Four scientists closely connected to the Michigan State University College of Veterinary Medicine (CVM) were awarded $916,023 for their three-year project that focuses on the screening and diagnosis of chronic wasting disease (CWD) in deer.
The project, “CWD: Field Animal-Side Testing and Improving Laboratory Diagnostic Sensitivity,” is funded jointly by Michigan State University and the Michigan Department of Natural Resources (DNR).
According to the CVM announcement, current technology used for CWD screening and diagnosis is slow and sometimes less sensitive; it’s based on detection of prion protein aggregates using an antibody. The testing also takes place in a laboratory, which means it is labor-intensive.
For the project, CVM researchers Srinand Sreevatsan, Kelly Straka, Rachel Reams and Steve Bolin will investigate a different technology called RT-QuIC as a faster and more accurate testing method.
“We have a unique opportunity to use the experience of the DNR and [Michigan State University] on the biology of CWD and in test development as well as access to samples and current ‘gold standard tests’ to create a new solution for CWD screening and testing,” said Reams, director of the Michigan State Veterinary Diagnostic Laboratory.
“CWD is a prion disease, which means misfolded host proteins lead to neurological damage,” explained Sreevatsan, CVM professor and associate dean of research and graduate studies. “Instead of using a test based on detection of protease-resistant prions using antibodies like [enzyme-linked immunosorbent assay], we are going to use RT-QuIC to amplify the misfolded protein in suspect tissue samples. This will offer us better detection and sensitivity in real time as misfolded proteins accumulate.”
Another aspect of this study is to detect biomarkers that accumulate in blood (as a result of neurological damage) as a screening test in the field, CVM said. This approach would facilitate deer screening in the field for the neuronal proteins. That means testing will be fast and easy for captive deer farmers and wild deer hunters, and only deer triggering positive for potential brain damage would be sent to the laboratory for RT-QuIC testing.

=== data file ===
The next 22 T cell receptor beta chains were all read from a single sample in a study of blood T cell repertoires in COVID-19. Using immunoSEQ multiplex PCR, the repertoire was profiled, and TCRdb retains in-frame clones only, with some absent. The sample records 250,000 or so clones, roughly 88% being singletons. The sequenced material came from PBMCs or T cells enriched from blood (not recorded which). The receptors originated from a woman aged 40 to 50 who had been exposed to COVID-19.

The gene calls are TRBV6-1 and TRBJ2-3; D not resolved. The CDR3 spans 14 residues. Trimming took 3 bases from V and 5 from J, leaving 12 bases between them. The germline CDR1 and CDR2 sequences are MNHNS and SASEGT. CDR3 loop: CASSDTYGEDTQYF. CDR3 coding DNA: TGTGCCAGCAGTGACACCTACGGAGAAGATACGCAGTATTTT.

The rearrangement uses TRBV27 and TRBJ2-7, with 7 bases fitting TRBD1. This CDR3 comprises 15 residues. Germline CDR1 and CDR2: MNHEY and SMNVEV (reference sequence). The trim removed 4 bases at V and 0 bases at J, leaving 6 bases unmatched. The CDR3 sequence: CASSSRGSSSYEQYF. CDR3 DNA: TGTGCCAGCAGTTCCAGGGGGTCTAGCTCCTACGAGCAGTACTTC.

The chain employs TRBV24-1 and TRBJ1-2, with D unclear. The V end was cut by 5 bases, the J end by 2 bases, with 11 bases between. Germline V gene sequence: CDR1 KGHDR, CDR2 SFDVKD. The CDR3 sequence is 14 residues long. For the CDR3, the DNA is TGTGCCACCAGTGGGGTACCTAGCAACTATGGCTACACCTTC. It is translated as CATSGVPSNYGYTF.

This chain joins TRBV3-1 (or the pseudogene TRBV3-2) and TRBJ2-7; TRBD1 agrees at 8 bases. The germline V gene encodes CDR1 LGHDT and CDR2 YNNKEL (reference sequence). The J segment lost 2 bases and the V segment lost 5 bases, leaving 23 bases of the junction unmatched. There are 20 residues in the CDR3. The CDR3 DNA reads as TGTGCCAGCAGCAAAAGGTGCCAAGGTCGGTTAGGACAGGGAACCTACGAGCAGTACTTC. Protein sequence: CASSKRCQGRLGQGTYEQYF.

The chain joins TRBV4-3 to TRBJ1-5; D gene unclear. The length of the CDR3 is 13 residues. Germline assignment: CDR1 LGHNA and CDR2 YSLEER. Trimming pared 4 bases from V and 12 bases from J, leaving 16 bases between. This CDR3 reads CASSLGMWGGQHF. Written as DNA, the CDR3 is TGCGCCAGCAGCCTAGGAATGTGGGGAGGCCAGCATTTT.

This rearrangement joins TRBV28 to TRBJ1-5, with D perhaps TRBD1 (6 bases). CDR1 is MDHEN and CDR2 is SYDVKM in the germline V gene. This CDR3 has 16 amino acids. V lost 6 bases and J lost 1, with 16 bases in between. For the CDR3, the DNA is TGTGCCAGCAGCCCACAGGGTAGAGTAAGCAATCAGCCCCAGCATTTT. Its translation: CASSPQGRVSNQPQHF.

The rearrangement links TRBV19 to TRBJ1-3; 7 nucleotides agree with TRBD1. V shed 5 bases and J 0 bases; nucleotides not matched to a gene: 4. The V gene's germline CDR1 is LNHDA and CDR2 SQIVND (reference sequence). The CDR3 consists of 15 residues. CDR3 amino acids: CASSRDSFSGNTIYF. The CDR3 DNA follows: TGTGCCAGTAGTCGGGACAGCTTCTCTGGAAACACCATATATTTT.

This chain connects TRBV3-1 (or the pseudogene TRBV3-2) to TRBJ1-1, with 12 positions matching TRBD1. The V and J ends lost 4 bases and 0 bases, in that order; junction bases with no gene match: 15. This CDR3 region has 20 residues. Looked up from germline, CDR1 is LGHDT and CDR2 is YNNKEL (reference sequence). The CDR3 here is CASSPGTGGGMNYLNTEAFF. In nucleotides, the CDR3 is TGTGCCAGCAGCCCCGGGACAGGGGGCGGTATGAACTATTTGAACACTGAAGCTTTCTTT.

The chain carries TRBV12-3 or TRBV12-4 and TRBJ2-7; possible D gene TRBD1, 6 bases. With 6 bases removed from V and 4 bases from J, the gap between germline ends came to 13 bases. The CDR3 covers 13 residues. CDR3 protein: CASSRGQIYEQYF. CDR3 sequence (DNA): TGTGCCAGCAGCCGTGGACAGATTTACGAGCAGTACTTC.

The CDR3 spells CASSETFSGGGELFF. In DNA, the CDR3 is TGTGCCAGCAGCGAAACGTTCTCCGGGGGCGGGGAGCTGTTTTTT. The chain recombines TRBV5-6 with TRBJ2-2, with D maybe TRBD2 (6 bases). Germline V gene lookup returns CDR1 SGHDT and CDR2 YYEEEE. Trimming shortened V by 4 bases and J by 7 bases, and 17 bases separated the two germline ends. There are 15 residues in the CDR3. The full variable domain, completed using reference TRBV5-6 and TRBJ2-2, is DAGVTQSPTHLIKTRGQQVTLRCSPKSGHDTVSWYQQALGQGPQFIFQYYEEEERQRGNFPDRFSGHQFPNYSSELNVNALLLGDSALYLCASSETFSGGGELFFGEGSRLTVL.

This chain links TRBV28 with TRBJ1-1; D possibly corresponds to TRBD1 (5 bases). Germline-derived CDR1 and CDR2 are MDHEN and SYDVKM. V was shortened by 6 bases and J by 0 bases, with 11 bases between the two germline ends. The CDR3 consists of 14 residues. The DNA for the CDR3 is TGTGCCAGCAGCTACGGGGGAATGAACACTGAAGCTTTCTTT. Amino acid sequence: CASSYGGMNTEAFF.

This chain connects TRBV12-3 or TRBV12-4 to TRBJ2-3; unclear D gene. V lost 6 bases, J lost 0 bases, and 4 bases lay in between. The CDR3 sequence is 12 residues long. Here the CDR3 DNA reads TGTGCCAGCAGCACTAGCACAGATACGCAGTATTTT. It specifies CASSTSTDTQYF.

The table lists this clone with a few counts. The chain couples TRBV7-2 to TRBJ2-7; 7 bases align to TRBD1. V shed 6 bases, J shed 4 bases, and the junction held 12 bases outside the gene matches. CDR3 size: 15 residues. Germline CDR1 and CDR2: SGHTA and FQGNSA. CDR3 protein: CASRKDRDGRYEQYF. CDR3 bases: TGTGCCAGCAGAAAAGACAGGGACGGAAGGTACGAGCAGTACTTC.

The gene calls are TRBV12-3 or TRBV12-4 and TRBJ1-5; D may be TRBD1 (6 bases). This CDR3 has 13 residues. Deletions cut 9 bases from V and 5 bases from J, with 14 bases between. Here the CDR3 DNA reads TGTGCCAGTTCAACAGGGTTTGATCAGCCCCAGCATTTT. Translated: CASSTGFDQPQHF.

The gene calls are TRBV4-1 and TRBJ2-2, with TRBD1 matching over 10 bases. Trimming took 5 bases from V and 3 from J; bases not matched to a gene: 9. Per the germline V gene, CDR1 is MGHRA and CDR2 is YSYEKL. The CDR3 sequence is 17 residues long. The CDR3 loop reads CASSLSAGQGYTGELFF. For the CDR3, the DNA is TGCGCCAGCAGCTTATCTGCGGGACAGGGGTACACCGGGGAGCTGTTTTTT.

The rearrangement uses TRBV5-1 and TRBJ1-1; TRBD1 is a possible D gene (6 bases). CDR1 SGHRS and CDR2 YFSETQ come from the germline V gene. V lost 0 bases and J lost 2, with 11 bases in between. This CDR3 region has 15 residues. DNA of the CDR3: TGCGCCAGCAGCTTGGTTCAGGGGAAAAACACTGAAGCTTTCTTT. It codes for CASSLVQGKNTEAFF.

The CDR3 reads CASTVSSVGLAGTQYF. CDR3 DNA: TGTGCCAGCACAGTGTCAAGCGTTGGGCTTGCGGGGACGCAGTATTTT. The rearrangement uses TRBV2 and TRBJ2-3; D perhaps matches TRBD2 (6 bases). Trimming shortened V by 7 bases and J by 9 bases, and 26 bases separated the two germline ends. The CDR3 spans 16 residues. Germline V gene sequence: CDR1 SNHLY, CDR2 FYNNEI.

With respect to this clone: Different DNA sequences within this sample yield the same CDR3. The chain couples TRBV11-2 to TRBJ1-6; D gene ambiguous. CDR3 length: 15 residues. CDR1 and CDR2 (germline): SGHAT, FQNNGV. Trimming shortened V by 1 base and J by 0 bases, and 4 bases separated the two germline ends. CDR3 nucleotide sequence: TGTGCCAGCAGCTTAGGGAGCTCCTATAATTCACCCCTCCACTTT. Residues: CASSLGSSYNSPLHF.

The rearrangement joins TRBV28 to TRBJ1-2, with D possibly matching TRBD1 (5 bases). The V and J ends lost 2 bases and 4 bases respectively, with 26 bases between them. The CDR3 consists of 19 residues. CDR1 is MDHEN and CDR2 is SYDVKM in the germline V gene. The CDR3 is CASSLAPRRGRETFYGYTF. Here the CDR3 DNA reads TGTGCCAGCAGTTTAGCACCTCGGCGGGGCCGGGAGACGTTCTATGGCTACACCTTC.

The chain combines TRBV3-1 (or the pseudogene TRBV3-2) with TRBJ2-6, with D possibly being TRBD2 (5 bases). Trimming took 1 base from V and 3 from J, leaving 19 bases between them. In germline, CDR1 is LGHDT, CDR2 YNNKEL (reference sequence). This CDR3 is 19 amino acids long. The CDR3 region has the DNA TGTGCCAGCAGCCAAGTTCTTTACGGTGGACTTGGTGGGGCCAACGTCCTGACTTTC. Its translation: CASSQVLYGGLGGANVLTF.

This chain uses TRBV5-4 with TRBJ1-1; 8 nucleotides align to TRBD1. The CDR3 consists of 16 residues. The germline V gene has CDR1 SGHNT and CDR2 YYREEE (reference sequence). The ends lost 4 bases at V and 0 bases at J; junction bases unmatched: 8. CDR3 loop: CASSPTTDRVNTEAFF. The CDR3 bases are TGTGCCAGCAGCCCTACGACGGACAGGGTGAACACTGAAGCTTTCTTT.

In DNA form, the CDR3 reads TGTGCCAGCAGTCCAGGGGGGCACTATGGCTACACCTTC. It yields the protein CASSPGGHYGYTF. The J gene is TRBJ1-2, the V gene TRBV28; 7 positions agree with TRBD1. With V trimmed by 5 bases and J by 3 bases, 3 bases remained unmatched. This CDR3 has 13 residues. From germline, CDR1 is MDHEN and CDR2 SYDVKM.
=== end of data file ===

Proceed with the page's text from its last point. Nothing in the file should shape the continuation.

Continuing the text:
This is especially important because clinical signs of CWD don’t present until the later stages of the disease, after the infected deer has had plenty of opportunity to spread the disease to other animals and throughout the environment, according to the announcement. The new protocol would encourage testing to protect animal health as well as provide faster data for health officials and natural resource protection agencies to help slow the spread of CWD throughout the environment.
“This is a conservation effort,” Sreevatsan said. “We want to protect our environment and the animals who live in it as well as the tradition of hunting.”
During the first year of their project, the scientists will develop RT-QuIC and investigate specific biomarkers that indicate CWD. They will use these results to develop a rapid field test to detect CWD in free-ranging and hunted deer during the second and third years of the project.